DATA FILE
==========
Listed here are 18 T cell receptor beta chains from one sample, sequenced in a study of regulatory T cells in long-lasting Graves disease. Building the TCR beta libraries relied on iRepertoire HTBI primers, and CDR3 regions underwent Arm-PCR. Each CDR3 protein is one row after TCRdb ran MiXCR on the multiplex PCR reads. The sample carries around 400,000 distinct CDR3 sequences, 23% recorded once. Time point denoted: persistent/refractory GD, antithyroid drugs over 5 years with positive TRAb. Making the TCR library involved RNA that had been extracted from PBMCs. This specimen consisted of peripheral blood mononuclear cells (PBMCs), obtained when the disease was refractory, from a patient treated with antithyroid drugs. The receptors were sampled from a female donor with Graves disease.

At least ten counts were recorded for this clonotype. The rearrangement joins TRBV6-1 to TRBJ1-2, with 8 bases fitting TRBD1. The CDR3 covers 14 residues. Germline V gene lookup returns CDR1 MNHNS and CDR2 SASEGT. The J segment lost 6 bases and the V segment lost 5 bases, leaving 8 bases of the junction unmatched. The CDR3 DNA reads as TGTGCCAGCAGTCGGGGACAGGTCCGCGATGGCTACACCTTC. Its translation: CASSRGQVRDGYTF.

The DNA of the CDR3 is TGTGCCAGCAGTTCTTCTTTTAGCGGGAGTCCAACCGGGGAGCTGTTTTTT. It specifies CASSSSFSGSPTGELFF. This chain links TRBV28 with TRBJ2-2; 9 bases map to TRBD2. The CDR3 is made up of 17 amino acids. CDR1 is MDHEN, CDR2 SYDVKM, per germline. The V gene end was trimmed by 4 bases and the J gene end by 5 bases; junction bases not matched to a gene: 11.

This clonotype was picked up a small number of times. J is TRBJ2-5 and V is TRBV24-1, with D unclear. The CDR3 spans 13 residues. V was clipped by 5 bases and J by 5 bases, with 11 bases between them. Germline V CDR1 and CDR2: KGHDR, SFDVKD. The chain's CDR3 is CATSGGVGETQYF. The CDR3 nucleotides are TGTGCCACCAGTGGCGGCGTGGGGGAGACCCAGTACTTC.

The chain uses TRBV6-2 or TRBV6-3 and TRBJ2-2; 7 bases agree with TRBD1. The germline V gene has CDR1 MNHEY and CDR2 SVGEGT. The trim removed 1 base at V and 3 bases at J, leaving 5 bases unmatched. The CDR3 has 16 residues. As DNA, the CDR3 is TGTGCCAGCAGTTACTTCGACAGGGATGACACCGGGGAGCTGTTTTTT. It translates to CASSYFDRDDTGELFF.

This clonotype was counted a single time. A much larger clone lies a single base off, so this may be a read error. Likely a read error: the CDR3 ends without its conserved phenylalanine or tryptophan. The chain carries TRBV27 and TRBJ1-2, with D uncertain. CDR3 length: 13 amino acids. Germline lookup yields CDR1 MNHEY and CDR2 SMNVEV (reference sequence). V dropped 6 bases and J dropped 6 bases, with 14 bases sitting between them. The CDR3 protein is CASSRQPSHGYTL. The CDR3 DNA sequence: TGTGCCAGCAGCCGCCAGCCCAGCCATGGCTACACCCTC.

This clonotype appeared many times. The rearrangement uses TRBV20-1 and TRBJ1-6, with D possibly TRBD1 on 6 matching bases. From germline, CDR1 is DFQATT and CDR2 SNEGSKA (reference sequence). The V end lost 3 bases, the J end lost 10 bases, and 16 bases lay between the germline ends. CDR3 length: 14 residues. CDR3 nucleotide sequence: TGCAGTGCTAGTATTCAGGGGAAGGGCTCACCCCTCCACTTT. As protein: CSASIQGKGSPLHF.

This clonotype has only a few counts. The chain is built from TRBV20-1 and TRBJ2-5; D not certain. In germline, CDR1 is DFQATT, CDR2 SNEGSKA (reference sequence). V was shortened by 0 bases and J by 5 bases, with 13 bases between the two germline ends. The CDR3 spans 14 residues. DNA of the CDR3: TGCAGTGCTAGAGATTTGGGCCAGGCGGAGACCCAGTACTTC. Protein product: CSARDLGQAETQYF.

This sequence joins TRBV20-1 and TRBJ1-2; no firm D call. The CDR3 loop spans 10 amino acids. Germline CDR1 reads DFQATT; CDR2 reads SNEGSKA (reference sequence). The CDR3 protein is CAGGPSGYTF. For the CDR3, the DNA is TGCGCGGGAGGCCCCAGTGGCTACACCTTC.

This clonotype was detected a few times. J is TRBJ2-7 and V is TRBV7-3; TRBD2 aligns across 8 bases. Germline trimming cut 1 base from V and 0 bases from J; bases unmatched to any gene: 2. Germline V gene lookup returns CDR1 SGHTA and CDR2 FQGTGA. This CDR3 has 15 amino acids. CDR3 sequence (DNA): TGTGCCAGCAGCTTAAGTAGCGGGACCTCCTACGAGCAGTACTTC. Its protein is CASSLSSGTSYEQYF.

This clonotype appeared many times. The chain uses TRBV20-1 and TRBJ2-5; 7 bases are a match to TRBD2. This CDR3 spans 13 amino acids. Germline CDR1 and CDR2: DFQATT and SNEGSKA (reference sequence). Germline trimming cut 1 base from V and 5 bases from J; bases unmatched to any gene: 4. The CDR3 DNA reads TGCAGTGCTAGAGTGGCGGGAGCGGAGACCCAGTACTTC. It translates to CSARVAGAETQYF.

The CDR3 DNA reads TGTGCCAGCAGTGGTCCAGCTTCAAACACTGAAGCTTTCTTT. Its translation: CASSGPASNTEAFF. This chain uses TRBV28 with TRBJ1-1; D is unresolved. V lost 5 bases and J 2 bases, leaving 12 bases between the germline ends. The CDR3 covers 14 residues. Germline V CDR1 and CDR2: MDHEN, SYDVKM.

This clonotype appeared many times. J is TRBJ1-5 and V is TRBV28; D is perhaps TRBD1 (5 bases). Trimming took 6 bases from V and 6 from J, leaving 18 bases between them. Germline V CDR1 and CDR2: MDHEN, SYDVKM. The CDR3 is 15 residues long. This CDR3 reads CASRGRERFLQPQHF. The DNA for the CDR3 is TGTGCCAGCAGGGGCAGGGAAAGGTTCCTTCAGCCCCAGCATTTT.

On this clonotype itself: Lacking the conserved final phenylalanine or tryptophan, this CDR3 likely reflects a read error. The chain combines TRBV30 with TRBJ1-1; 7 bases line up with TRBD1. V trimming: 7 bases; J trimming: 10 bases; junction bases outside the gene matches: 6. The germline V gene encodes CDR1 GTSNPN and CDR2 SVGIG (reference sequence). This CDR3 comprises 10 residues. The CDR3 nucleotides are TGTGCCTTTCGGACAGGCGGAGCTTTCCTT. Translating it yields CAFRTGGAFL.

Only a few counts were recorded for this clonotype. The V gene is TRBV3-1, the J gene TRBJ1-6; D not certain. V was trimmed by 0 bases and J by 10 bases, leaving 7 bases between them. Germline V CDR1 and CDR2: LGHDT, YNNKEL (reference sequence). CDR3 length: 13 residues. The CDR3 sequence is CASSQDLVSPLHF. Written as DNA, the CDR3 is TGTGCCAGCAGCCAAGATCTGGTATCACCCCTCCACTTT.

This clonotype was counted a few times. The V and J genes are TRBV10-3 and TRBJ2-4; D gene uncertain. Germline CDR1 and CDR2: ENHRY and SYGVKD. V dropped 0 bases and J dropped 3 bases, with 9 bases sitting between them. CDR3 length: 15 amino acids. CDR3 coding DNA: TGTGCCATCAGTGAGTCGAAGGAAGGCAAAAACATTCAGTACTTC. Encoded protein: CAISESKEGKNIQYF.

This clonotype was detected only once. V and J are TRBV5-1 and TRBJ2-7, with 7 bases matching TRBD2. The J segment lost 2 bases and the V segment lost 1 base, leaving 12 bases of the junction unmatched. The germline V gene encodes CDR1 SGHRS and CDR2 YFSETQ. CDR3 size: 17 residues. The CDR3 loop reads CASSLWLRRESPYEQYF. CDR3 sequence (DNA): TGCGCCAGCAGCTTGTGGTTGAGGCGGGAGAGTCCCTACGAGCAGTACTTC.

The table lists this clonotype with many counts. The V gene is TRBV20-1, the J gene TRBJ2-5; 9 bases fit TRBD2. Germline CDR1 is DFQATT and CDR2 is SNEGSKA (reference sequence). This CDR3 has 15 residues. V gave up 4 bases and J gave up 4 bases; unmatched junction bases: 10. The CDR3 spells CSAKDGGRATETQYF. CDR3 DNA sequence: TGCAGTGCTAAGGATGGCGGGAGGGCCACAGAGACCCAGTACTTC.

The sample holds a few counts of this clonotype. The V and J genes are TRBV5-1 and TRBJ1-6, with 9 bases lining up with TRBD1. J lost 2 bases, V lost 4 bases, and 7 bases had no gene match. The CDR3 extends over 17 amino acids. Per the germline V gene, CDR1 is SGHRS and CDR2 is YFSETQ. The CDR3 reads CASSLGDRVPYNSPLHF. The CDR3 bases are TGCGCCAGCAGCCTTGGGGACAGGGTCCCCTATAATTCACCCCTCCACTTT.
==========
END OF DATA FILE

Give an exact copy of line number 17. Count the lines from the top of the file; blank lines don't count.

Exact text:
This clonotype was detected only once. V and J are TRBV5-1 and TRBJ2-7, with 7 bases matching TRBD2. The J segment lost 2 bases and the V segment lost 1 base, leaving 12 bases of the junction unmatched. The germline V gene encodes CDR1 SGHRS and CDR2 YFSETQ. CDR3 size: 17 residues. The CDR3 loop reads CASSLWLRRESPYEQYF. CDR3 sequence (DNA): TGCGCCAGCAGCTTGTGGTTGAGGCGGGAGAGTCCCTACGAGCAGTACTTC.